Though it eventually develops some small modicum of suspense – Will Aunt Blanche have a romance with the man across the street? Will brother Stanley move out? – ”Brighton Beach Memoirs” is essentially a still life, and on film it’s a glowing one. As directed by Gene Saks and evocatively photographed by John Bailey, the film has a 1930’s look that manages to be both elaborate and casual. Period props are everywhere – the film makers reportedly repainted the houses on a Brooklyn block to get the right look and even replaced window frames and telephone poles – and yet they aren’t unduly conspicuous. The film’s look is simply inviting and believable, the perfect backdrop for the Jerome family and its incessant comic squabbling.
Eugene, as played perkily by Mr. Silverman, is a bit too much of a sitcom character, stopping the action with asides to the audience and generally seeming more one-dimensional than the rest of his family. But the older characters are moving in deeper ways: the mother for her loving fretfulness and for her constant flurry of activity (Miss Danner nervously sews, darns, cooks or peels something in virtually every scene), the widowed aunt for her grief and tentativeness, the father for his worried air. Miss Danner, Miss Ivey and Mr. Dishy are all exceptionally fine. The jokes are an added bonus (”The tension was so thick you could cut it with a knife, which is more than I could say for the liver,” Eugene says at dinner.), but they are never the heart of the matter.
”Brighton Beach Memoirs” also has a richly ethnic flavor, which comes from the writing rather than the casting and adds greatly to its authenticity. There is, for instance, the way Eugene’s Jewish mother complains loudly and unreasonably about her sister’s Irish suitor, who lives just across the street. ”Stay on your own side of the street, that’s what they have gutters for,” she counsels in typically tolerant fashion. Mr. Simon also has a rewardingly keen memory of the perfect illogic with which such a mother might exert her iron rule. When Eugene complains about being sent out for the second time in one day to buy a quarter-pound of butter, his mother says, ”And suppose the house burned down this afternoon? What would I do with an extra quarter-pound of butter?”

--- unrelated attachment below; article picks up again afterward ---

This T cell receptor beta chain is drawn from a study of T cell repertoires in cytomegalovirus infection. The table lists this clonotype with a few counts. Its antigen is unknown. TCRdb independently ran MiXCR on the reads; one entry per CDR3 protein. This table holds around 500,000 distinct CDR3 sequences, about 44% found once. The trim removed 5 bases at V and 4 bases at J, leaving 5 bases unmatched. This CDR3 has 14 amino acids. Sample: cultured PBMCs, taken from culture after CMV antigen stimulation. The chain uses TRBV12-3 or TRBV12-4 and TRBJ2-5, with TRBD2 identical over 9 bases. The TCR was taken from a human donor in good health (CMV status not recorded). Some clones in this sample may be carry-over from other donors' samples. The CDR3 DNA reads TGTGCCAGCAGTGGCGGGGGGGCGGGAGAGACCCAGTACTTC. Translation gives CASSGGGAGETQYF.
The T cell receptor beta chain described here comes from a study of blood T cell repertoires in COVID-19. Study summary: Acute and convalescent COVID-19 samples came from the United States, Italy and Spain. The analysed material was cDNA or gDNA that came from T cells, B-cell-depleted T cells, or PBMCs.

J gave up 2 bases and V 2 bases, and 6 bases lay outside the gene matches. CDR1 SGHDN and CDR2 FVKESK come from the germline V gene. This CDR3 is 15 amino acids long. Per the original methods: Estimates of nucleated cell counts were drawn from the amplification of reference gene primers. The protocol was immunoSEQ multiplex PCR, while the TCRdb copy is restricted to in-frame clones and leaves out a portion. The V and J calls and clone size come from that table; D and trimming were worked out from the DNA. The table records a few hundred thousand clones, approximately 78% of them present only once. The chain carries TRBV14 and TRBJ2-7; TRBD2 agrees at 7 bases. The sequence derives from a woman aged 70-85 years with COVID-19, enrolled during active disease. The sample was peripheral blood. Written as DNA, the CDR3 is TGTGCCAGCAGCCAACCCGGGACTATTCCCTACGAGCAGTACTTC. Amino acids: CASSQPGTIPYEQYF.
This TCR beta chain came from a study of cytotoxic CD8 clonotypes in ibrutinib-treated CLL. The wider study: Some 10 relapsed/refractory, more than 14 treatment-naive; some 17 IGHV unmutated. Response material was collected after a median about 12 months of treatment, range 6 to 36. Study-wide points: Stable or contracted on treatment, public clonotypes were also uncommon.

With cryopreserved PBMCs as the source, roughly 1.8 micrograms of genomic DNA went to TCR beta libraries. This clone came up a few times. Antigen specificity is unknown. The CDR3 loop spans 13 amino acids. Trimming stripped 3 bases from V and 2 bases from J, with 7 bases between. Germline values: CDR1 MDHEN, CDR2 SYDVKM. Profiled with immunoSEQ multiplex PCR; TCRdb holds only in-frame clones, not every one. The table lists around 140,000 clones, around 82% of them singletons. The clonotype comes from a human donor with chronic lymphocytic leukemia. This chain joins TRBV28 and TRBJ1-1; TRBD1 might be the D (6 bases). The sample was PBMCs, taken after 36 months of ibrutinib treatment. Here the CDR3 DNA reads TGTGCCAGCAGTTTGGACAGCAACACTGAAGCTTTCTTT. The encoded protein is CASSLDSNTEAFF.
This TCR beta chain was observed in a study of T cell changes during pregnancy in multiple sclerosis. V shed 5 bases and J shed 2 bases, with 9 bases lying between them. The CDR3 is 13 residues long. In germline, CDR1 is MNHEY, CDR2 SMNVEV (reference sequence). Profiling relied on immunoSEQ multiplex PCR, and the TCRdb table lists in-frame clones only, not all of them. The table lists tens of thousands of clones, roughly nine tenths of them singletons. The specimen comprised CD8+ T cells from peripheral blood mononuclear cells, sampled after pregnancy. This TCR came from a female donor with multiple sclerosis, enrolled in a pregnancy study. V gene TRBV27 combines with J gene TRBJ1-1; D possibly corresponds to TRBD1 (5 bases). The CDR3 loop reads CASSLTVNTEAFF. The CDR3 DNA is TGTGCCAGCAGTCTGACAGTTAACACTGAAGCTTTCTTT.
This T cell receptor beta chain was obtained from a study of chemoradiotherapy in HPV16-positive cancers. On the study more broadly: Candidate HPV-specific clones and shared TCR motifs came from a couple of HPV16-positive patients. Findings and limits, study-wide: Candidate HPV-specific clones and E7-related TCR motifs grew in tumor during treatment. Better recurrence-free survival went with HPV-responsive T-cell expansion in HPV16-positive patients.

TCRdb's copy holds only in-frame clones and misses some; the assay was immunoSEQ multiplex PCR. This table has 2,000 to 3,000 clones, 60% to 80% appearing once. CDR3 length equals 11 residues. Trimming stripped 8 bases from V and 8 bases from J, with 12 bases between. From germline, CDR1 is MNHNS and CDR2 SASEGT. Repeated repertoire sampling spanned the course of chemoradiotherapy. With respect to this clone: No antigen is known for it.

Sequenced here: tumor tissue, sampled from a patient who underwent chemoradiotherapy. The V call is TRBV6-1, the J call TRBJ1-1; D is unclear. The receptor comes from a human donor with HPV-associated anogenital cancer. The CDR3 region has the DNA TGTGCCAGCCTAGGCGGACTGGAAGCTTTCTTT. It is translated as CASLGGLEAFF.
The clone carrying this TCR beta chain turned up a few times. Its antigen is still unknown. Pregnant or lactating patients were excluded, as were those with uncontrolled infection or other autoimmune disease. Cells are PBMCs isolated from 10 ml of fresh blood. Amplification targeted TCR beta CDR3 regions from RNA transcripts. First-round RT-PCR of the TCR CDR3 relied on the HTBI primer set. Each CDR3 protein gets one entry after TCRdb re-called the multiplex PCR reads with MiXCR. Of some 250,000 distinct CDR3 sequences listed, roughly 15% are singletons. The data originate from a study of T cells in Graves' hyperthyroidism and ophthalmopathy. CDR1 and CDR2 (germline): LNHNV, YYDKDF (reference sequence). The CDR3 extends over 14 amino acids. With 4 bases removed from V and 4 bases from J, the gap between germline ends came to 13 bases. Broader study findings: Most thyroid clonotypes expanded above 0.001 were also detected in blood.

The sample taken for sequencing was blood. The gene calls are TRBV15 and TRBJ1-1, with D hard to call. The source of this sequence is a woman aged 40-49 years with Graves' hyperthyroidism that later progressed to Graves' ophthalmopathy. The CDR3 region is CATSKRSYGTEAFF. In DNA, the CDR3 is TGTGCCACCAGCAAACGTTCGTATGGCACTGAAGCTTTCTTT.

For anyone who finds a remark like that even vaguely recognizable, the film version of ”Brighton Beach Memoirs” is funny, affecting and, in the best sense, familiar.
Brighton Beach Memoirs (1986)
Directed by: Gene Saks
Starring: Blythe Danner, Jonathan Silverman, Stacey Glick, Lisa Waltz, Judith Ivey, Brian Drillinger, James Handy, Kathleen Doyle
Screenplay by: Neil Simon
Production Design by: Stuart Wurtzel
Cinematography by: John Bailey
Film Editing by: Carol Littleton
Costume Design by: Joseph G. Aulisi
Set Decoration by: George DeTitta Jr., Gary Jones
Art Direction by: Paul Eads
Music by: Michael Small
Distributed by: Universal Pictures
Release Date: December 25, 1986